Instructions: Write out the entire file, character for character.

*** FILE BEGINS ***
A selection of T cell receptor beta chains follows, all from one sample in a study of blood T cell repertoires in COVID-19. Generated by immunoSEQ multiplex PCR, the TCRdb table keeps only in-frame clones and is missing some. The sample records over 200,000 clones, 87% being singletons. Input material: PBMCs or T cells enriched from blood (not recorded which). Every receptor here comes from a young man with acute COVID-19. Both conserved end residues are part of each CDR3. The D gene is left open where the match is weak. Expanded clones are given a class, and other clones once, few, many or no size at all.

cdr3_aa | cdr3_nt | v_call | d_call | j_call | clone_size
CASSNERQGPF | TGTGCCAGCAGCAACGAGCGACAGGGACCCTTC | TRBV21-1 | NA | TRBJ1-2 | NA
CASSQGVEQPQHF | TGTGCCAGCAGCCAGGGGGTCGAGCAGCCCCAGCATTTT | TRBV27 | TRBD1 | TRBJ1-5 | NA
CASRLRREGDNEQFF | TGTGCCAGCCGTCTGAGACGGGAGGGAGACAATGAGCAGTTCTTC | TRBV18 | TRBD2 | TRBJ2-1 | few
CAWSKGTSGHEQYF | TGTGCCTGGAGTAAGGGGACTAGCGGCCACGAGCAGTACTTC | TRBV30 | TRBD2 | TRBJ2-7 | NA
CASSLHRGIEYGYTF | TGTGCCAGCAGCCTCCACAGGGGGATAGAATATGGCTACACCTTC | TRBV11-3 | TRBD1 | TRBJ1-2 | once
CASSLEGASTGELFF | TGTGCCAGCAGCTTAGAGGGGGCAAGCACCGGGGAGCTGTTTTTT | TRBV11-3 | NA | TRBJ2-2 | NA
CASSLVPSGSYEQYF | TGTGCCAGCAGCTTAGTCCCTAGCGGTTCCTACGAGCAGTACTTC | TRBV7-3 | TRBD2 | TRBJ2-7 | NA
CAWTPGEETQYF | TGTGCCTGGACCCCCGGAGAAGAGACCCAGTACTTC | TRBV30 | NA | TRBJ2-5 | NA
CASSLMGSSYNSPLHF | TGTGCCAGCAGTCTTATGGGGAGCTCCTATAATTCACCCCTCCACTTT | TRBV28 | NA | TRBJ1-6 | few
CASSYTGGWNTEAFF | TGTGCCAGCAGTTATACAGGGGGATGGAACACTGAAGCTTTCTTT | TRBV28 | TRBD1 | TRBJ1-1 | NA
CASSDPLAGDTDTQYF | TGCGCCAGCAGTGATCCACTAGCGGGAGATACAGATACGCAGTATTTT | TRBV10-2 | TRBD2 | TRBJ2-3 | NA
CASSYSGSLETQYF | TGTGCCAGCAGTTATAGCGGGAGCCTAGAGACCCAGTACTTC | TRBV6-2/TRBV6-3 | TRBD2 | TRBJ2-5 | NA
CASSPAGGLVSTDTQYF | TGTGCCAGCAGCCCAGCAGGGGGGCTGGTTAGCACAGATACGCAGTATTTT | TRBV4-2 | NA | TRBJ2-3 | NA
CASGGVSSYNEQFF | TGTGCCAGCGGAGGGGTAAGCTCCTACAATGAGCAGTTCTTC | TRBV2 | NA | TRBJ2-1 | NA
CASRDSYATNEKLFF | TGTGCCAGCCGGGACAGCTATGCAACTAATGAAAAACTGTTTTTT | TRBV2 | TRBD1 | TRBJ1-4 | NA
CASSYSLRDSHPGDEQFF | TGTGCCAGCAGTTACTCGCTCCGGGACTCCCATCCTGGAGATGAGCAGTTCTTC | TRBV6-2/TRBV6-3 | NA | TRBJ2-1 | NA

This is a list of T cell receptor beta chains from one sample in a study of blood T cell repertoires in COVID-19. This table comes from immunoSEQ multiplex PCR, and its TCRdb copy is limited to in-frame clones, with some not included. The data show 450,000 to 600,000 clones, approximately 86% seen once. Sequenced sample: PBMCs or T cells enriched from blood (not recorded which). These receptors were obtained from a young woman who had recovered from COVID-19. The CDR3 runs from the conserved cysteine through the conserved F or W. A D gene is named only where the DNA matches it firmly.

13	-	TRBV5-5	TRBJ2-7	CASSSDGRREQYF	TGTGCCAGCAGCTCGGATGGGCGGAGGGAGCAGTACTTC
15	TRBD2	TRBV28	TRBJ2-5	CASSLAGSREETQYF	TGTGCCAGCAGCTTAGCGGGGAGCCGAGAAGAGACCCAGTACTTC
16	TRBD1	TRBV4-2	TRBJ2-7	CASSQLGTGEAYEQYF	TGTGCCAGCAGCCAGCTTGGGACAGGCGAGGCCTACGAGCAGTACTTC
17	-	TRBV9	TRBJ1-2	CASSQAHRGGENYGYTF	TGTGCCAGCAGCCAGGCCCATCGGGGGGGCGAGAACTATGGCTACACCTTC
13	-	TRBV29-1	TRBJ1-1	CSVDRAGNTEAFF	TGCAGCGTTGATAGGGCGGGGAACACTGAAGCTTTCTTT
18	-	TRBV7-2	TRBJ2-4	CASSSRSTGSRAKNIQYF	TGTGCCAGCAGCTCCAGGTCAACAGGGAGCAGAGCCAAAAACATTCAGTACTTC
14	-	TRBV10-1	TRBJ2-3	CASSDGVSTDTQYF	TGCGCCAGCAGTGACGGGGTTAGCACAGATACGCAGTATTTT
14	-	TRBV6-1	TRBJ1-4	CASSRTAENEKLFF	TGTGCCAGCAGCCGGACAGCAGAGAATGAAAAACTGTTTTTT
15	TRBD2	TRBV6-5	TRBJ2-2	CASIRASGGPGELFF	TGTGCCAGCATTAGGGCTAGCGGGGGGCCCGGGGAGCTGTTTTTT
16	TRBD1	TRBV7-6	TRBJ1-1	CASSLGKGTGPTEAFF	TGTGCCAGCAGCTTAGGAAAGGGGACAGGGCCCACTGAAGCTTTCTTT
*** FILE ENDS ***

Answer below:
A selection of T cell receptor beta chains follows, all from one sample in a study of blood T cell repertoires in COVID-19. Generated by immunoSEQ multiplex PCR, the TCRdb table keeps only in-frame clones and is missing some. The sample records over 200,000 clones, 87% being singletons. Input material: PBMCs or T cells enriched from blood (not recorded which). Every receptor here comes from a young man with acute COVID-19. Both conserved end residues are part of each CDR3. The D gene is left open where the match is weak. Expanded clones are given a class, and other clones once, few, many or no size at all.

cdr3_aa | cdr3_nt | v_call | d_call | j_call | clone_size
CASSNERQGPF | TGTGCCAGCAGCAACGAGCGACAGGGACCCTTC | TRBV21-1 | NA | TRBJ1-2 | NA
CASSQGVEQPQHF | TGTGCCAGCAGCCAGGGGGTCGAGCAGCCCCAGCATTTT | TRBV27 | TRBD1 | TRBJ1-5 | NA
CASRLRREGDNEQFF | TGTGCCAGCCGTCTGAGACGGGAGGGAGACAATGAGCAGTTCTTC | TRBV18 | TRBD2 | TRBJ2-1 | few
CAWSKGTSGHEQYF | TGTGCCTGGAGTAAGGGGACTAGCGGCCACGAGCAGTACTTC | TRBV30 | TRBD2 | TRBJ2-7 | NA
CASSLHRGIEYGYTF | TGTGCCAGCAGCCTCCACAGGGGGATAGAATATGGCTACACCTTC | TRBV11-3 | TRBD1 | TRBJ1-2 | once
CASSLEGASTGELFF | TGTGCCAGCAGCTTAGAGGGGGCAAGCACCGGGGAGCTGTTTTTT | TRBV11-3 | NA | TRBJ2-2 | NA
CASSLVPSGSYEQYF | TGTGCCAGCAGCTTAGTCCCTAGCGGTTCCTACGAGCAGTACTTC | TRBV7-3 | TRBD2 | TRBJ2-7 | NA
CAWTPGEETQYF | TGTGCCTGGACCCCCGGAGAAGAGACCCAGTACTTC | TRBV30 | NA | TRBJ2-5 | NA
CASSLMGSSYNSPLHF | TGTGCCAGCAGTCTTATGGGGAGCTCCTATAATTCACCCCTCCACTTT | TRBV28 | NA | TRBJ1-6 | few
CASSYTGGWNTEAFF | TGTGCCAGCAGTTATACAGGGGGATGGAACACTGAAGCTTTCTTT | TRBV28 | TRBD1 | TRBJ1-1 | NA
CASSDPLAGDTDTQYF | TGCGCCAGCAGTGATCCACTAGCGGGAGATACAGATACGCAGTATTTT | TRBV10-2 | TRBD2 | TRBJ2-3 | NA
CASSYSGSLETQYF | TGTGCCAGCAGTTATAGCGGGAGCCTAGAGACCCAGTACTTC | TRBV6-2/TRBV6-3 | TRBD2 | TRBJ2-5 | NA
CASSPAGGLVSTDTQYF | TGTGCCAGCAGCCCAGCAGGGGGGCTGGTTAGCACAGATACGCAGTATTTT | TRBV4-2 | NA | TRBJ2-3 | NA
CASGGVSSYNEQFF | TGTGCCAGCGGAGGGGTAAGCTCCTACAATGAGCAGTTCTTC | TRBV2 | NA | TRBJ2-1 | NA
CASRDSYATNEKLFF | TGTGCCAGCCGGGACAGCTATGCAACTAATGAAAAACTGTTTTTT | TRBV2 | TRBD1 | TRBJ1-4 | NA
CASSYSLRDSHPGDEQFF | TGTGCCAGCAGTTACTCGCTCCGGGACTCCCATCCTGGAGATGAGCAGTTCTTC | TRBV6-2/TRBV6-3 | NA | TRBJ2-1 | NA

This is a list of T cell receptor beta chains from one sample in a study of blood T cell repertoires in COVID-19. This table comes from immunoSEQ multiplex PCR, and its TCRdb copy is limited to in-frame clones, with some not included. The data show 450,000 to 600,000 clones, approximately 86% seen once. Sequenced sample: PBMCs or T cells enriched from blood (not recorded which). These receptors were obtained from a young woman who had recovered from COVID-19. The CDR3 runs from the conserved cysteine through the conserved F or W. A D gene is named only where the DNA matches it firmly.

13	-	TRBV5-5	TRBJ2-7	CASSSDGRREQYF	TGTGCCAGCAGCTCGGATGGGCGGAGGGAGCAGTACTTC
15	TRBD2	TRBV28	TRBJ2-5	CASSLAGSREETQYF	TGTGCCAGCAGCTTAGCGGGGAGCCGAGAAGAGACCCAGTACTTC
16	TRBD1	TRBV4-2	TRBJ2-7	CASSQLGTGEAYEQYF	TGTGCCAGCAGCCAGCTTGGGACAGGCGAGGCCTACGAGCAGTACTTC
17	-	TRBV9	TRBJ1-2	CASSQAHRGGENYGYTF	TGTGCCAGCAGCCAGGCCCATCGGGGGGGCGAGAACTATGGCTACACCTTC
13	-	TRBV29-1	TRBJ1-1	CSVDRAGNTEAFF	TGCAGCGTTGATAGGGCGGGGAACACTGAAGCTTTCTTT
18	-	TRBV7-2	TRBJ2-4	CASSSRSTGSRAKNIQYF	TGTGCCAGCAGCTCCAGGTCAACAGGGAGCAGAGCCAAAAACATTCAGTACTTC
14	-	TRBV10-1	TRBJ2-3	CASSDGVSTDTQYF	TGCGCCAGCAGTGACGGGGTTAGCACAGATACGCAGTATTTT
14	-	TRBV6-1	TRBJ1-4	CASSRTAENEKLFF	TGTGCCAGCAGCCGGACAGCAGAGAATGAAAAACTGTTTTTT
15	TRBD2	TRBV6-5	TRBJ2-2	CASIRASGGPGELFF	TGTGCCAGCATTAGGGCTAGCGGGGGGCCCGGGGAGCTGTTTTTT
16	TRBD1	TRBV7-6	TRBJ1-1	CASSLGKGTGPTEAFF	TGTGCCAGCAGCTTAGGAAAGGGGACAGGGCCCACTGAAGCTTTCTTT